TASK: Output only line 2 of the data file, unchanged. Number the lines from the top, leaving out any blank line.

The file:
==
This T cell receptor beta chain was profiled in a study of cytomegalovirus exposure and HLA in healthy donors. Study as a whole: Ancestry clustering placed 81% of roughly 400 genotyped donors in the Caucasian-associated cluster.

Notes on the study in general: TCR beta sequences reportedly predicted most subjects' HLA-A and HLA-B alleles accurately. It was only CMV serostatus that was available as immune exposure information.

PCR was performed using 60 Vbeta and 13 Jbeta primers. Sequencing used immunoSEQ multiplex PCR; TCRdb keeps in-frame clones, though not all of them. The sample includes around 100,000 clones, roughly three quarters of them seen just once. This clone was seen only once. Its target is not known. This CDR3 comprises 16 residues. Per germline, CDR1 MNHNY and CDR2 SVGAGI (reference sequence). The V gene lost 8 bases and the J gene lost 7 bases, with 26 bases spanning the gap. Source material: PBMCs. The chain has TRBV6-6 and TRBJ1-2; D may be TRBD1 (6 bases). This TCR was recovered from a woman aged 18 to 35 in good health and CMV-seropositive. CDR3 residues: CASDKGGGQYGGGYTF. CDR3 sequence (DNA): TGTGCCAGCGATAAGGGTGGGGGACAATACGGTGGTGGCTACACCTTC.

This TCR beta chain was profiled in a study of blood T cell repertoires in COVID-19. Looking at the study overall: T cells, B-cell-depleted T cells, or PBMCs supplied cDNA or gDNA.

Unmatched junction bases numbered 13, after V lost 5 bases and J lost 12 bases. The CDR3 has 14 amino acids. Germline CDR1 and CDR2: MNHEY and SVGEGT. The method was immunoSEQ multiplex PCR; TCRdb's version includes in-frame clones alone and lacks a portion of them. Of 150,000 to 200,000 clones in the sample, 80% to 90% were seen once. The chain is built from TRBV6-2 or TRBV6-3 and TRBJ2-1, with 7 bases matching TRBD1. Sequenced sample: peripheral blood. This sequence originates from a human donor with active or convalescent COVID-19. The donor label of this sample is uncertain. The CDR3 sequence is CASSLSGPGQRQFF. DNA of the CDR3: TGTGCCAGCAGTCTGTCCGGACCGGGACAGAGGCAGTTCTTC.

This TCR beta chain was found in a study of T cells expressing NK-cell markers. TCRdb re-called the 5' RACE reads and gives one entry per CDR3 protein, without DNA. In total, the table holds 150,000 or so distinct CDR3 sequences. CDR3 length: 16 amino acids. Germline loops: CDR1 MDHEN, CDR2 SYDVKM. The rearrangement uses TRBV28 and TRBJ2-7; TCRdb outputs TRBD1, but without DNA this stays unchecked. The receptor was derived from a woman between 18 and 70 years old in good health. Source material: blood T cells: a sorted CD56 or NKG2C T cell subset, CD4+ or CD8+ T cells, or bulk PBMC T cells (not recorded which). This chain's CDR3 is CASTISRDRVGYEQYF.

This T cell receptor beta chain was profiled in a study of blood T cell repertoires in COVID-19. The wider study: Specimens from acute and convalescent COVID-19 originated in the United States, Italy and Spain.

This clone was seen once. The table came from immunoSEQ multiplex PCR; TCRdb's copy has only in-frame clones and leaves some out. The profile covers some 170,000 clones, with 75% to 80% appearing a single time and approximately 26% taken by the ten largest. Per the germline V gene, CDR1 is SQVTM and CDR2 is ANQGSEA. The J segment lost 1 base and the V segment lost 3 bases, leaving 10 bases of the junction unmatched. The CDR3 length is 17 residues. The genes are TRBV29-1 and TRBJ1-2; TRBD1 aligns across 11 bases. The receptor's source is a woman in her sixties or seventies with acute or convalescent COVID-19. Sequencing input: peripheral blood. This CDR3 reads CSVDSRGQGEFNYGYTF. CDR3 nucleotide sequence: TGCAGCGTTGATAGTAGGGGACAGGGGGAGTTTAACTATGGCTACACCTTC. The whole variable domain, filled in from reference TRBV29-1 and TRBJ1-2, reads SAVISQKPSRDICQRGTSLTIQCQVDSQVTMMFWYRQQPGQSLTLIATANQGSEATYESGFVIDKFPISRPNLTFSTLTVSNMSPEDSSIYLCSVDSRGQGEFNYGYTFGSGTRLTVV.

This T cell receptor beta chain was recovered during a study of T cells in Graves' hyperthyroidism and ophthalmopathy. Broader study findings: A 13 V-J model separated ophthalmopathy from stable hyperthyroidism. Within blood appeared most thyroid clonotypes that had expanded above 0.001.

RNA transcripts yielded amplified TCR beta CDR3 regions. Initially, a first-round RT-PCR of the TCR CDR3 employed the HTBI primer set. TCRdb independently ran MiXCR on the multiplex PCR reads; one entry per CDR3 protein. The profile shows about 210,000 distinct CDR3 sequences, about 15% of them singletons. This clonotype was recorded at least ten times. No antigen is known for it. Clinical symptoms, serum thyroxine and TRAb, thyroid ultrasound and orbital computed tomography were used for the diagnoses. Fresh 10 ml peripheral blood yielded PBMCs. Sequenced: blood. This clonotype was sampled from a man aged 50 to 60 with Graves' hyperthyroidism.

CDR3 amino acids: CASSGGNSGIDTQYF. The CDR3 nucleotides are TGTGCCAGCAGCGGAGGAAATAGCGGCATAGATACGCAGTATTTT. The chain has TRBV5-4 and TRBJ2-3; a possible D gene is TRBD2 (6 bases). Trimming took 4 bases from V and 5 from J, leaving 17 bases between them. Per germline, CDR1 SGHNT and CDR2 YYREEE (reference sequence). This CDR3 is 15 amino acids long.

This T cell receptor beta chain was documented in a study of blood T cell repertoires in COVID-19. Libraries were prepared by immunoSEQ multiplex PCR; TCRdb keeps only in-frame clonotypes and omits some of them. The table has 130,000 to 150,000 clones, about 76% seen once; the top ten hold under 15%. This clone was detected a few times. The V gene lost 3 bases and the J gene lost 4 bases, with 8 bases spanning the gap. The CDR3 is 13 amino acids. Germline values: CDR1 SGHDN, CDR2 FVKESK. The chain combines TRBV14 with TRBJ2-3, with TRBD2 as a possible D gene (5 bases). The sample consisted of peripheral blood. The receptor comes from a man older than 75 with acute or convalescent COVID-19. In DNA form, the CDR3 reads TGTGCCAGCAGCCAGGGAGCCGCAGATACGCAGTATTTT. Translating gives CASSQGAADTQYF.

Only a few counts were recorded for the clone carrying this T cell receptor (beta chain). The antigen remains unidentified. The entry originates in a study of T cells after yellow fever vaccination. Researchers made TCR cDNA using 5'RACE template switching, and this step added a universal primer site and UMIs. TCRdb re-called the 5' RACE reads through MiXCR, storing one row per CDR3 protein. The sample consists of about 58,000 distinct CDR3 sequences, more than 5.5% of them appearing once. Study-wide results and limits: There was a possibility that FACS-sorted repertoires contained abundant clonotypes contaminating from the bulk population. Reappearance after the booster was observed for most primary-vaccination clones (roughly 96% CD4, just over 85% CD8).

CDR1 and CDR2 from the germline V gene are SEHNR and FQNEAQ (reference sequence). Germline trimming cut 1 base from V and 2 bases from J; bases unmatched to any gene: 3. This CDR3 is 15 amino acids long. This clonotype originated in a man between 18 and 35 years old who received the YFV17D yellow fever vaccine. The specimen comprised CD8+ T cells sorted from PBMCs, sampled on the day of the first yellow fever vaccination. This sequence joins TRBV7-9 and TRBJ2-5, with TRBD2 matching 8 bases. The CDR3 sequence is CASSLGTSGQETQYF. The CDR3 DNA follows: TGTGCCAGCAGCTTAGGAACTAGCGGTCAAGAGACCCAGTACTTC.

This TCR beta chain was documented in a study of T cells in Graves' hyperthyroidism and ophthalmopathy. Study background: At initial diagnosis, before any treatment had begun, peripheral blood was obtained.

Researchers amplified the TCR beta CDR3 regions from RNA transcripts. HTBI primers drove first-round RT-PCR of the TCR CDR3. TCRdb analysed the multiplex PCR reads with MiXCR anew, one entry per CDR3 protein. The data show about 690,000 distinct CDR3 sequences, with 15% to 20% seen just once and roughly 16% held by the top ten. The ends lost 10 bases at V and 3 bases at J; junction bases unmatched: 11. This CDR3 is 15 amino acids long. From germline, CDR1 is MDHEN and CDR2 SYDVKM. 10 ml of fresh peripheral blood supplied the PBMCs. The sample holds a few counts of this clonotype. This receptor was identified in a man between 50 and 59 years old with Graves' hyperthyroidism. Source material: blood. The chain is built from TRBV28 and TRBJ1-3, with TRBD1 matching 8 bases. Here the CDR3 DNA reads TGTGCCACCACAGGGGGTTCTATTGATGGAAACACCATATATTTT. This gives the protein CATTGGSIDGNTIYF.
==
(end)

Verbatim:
Notes on the study in general: TCR beta sequences reportedly predicted most subjects' HLA-A and HLA-B alleles accurately. It was only CMV serostatus that was available as immune exposure information.